A balloon-borne scientific instrument designed to study the origin of cosmic rays is taking its second turn high above the continent of Antarctica three and a half weeks after its launch.
While closely held ownership isn’t necessarily bad, research co-authored by a faculty member at Washington University in St. Louis’ Olin Business School suggests some African firms may miss 21st century growth opportunities without the ability to raise capital through shared ownership.
Washington University’s Jerome Cox and Jack H. Ladenson join a small but distinguished group of fellows of the National Academy of Inventors, the highest professional distinction accorded solely to academic inventors.
Including the insights of more than 35 leading social work scholars from the Brown School at Washington University in St. Louis and beyond, a new book grapples with 13 key areas in the profession in an effort to identify innovative solutions toward achieving a “livable life — a life in which individuals are able to thrive and reach their full potential.”
Researchers from Washington University in St. Louis have solved a mystery: How did arsenic show up in aquifer water that had been triple purified? Dissolved organic compounds.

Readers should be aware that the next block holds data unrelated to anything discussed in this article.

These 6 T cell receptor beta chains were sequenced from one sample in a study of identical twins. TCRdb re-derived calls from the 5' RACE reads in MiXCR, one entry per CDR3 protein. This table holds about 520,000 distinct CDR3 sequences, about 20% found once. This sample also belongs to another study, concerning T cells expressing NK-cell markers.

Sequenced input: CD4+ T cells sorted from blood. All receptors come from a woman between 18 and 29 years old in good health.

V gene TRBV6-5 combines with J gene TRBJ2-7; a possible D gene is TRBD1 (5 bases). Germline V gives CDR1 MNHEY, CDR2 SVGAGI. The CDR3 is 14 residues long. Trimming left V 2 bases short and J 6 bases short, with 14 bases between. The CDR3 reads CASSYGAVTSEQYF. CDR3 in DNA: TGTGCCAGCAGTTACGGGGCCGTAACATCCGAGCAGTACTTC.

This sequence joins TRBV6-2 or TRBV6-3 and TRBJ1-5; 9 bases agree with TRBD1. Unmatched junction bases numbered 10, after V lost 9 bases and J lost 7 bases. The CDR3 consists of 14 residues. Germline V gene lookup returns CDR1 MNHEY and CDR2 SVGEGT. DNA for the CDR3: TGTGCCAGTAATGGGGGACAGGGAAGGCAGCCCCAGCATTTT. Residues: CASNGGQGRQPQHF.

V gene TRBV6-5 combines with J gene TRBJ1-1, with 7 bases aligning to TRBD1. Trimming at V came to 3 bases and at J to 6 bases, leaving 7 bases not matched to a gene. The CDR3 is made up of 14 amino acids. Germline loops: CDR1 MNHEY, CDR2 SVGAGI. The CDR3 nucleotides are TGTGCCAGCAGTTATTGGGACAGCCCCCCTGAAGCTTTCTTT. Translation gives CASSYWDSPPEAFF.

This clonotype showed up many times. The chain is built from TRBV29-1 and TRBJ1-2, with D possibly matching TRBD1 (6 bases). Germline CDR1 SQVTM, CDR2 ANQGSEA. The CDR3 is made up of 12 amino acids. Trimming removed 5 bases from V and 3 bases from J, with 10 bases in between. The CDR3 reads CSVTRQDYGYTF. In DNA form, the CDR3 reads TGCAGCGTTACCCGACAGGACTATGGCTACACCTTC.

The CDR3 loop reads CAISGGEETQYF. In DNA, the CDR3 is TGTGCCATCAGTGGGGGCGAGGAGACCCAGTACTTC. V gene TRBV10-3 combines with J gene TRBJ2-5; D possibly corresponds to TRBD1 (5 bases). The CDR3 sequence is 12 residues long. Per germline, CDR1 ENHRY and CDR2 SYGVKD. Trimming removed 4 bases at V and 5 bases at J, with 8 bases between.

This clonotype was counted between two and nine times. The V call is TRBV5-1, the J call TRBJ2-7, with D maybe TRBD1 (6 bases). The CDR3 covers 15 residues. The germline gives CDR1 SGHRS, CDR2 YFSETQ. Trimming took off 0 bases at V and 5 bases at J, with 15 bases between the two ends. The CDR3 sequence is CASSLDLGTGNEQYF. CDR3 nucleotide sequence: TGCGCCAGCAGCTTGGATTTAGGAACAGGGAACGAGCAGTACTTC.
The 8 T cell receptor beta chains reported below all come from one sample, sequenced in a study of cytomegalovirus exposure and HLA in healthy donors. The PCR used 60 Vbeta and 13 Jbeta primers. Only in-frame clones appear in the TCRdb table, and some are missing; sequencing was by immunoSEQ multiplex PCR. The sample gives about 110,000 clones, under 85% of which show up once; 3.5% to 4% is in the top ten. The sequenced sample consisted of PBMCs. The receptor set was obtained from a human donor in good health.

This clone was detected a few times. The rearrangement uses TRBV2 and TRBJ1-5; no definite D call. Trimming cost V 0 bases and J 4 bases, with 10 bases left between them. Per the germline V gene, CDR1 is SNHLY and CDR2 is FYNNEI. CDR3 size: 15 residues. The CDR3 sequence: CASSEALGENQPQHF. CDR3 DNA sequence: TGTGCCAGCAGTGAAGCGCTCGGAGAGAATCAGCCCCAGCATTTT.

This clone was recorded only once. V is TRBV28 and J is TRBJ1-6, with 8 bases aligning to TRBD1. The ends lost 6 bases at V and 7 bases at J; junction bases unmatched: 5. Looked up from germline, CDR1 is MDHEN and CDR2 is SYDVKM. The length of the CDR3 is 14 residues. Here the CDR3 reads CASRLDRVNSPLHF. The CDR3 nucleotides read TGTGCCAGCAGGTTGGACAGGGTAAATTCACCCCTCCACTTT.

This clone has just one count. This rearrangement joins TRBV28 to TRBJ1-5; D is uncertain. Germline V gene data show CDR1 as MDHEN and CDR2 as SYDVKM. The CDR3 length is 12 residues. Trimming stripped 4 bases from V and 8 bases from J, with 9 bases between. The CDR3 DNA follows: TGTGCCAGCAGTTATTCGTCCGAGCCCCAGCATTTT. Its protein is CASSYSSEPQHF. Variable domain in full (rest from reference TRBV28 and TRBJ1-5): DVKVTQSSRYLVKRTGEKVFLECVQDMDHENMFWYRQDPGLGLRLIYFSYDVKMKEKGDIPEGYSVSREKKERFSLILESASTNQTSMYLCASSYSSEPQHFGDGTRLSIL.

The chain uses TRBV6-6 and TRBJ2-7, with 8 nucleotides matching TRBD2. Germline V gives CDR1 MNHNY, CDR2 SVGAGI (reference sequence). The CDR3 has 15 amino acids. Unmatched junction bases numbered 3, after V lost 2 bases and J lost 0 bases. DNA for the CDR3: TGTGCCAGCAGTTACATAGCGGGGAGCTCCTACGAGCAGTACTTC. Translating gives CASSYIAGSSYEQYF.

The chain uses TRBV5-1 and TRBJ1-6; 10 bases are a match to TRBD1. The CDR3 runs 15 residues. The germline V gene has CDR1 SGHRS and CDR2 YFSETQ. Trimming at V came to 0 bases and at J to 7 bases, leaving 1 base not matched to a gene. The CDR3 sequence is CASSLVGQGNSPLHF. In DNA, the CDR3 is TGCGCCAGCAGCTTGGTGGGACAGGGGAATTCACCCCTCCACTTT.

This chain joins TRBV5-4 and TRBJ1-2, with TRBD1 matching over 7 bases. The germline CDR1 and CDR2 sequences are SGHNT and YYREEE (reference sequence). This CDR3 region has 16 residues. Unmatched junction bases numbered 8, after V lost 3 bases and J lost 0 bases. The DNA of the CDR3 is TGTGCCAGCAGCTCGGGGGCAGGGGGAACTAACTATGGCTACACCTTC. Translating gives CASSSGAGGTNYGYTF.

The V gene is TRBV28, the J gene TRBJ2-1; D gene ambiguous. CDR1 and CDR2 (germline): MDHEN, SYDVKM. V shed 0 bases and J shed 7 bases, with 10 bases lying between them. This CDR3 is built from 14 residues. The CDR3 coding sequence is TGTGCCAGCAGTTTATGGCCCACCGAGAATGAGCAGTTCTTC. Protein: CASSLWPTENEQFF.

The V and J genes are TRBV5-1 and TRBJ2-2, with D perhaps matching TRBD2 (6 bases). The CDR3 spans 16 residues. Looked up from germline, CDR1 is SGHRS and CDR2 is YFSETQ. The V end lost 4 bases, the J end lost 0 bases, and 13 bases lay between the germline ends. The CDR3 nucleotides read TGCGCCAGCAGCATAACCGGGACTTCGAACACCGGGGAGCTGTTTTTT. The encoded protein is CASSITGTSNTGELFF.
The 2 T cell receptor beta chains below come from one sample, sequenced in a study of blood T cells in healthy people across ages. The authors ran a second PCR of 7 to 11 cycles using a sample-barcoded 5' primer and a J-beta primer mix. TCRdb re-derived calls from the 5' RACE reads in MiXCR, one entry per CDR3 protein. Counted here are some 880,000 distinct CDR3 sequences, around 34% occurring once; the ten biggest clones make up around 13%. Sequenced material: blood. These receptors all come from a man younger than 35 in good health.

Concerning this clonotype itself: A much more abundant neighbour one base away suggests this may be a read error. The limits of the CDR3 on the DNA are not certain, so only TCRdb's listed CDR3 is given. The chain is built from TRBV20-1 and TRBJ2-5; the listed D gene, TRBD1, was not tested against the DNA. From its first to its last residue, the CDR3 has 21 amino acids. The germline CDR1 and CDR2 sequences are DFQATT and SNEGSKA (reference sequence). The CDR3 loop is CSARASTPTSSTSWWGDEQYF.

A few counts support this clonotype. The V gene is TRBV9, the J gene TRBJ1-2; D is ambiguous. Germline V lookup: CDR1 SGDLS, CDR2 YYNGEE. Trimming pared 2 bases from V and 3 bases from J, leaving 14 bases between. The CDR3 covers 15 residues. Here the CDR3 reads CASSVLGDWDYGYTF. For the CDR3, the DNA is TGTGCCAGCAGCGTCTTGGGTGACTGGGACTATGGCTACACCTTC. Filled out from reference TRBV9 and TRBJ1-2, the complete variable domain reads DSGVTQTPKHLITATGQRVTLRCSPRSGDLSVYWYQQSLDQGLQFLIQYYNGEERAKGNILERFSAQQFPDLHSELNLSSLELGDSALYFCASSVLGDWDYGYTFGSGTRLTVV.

Political scientist David Carter co-authored a study of more than 50 barriers erected around the world, most of which have emerged since 2001. He and his co-author at the University of Chicago found that legal trade plummets up to 31% as a result of constructing a wall between two neighboring countries.
Chemists in Arts & Sciences have re-engineered one of nature’s solar cells to drive electrons down an alternate path. This work advances the understanding of the earliest light-driven events of photosynthesis and is published in the Proceedings of the National Academy of Sciences.
Patricia Weisensee, a mechanical engineer in the McKelvey School of Engineering at Washington University in St. Louis, combined properties similar to those seen in a lotus leaf with those found on rose petals to find a more efficient way for droplets to evaporate from a surface.
A new study, led by the Washington University School of Medicine in St. Louis and the Perelman School of Medicine at the University of Pennsylvania, suggests proton therapy is as effective as traditional X-ray radiation therapy while causing fewer serious side effects.
A study from the School of Medicine may help explain why previous attempts to develop a staph vaccine have failed, while also suggesting a new approach to vaccine design that focuses on activating an untapped set of immune cells.